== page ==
Crime, Law and Social Change

, Volume 44, Issue 3, pp 277–299

Hawala: An underground haven for terrorists or social phenomenon?

  • Maryam Razavy
Article

DOI: 10.1007/s10611-006-9019-3

Cite this article as:
Razavy, M. Crime Law Soc Change (2005) 44: 277. doi:10.1007/s10611-006-9019-3

Abstract

In the wake of September 11, authorities have increasingly focused on an age-old method of banking and money transfer known as “hawala.” In this system, a local hawala dealer in one country (or area) takes money from a customer and (for a nominal commission) has an associate in another country (or area) give an equal amount of money to the recipient. This type of underground banking system remains resilient due to several key characteristics. These are: the system's simplicity, its inclusiveness (enabling it to function without any type of external support), and most importantly, its considerable prominence within, and adherence upon specific cultural and religious spheres. This article provides an overview of hawala banking, together with the historical and cultural milieu that gave rise to, and continues to foster it. It suggests that while Islam addresses the issue of debt transfer through the Islamic concept of hawala, the system is widely practiced through many parts of the world by both Muslim and non-Muslims alike. Therefore, to refer to the practice as wholly “Islamic” is erroneous. This study also demonstrates that the initiatives taken towards regulation and/or elimination of hawala are ill suited to deal with the operation of this particular system. This failure particularly reflects the lack of appreciation, on the part of authorities and policy-makers, for the broader social and cultural context in which hawala opearates. A more insightful understanding of the system will address such issues as competing legal paradigms, the local appeal of the system, as well as the likely negative consequences of current regulatory efforts. Thus, any attempts at regulating hawala should ensue with great cultural and religious sensitivity, and should address some of the larger issues that continue to uphold the system, such as the existence of inadequate economic infrastrcture in such nations as Afghanistan and Somalia.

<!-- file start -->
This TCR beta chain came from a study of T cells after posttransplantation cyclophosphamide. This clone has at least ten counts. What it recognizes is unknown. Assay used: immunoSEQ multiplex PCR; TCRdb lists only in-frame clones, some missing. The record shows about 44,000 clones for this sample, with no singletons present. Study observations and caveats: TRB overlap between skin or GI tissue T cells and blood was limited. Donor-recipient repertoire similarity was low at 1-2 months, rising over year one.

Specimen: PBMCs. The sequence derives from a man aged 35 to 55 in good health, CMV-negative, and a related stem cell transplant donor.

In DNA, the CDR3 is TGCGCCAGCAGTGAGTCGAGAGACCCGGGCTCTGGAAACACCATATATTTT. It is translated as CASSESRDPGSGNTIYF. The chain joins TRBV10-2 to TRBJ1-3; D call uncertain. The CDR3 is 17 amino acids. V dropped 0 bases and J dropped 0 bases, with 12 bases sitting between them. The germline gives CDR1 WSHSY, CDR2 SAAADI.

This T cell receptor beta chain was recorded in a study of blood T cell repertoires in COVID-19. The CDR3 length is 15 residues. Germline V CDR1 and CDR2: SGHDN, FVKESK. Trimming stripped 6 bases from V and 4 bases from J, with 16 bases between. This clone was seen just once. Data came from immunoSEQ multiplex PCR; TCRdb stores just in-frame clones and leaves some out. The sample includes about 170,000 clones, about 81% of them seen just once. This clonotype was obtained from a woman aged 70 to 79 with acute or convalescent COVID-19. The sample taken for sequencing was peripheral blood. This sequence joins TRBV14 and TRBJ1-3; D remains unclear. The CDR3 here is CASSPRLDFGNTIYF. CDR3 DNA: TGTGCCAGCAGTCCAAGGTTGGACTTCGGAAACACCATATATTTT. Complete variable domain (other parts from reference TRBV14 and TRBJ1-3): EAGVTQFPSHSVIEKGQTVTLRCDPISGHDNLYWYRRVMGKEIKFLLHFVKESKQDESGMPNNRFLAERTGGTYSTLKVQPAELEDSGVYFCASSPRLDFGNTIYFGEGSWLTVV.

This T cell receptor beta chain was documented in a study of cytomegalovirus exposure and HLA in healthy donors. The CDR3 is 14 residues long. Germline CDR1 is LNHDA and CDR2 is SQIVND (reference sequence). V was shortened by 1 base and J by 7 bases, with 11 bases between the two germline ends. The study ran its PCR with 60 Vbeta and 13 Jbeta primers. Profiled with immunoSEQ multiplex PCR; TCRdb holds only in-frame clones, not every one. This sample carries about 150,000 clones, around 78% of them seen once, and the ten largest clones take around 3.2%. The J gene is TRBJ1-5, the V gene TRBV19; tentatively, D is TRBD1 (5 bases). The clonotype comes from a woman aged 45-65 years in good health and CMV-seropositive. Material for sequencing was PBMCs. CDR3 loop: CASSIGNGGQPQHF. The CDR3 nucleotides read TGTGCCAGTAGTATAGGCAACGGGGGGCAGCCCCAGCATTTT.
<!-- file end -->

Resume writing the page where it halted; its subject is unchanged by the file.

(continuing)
Copyright information

© Springer Science + Business Media B.V. 2006

Authors and Affiliations

  • Maryam Razavy
    • 1
  1. 1.University of AlbertaEdmontonCanada

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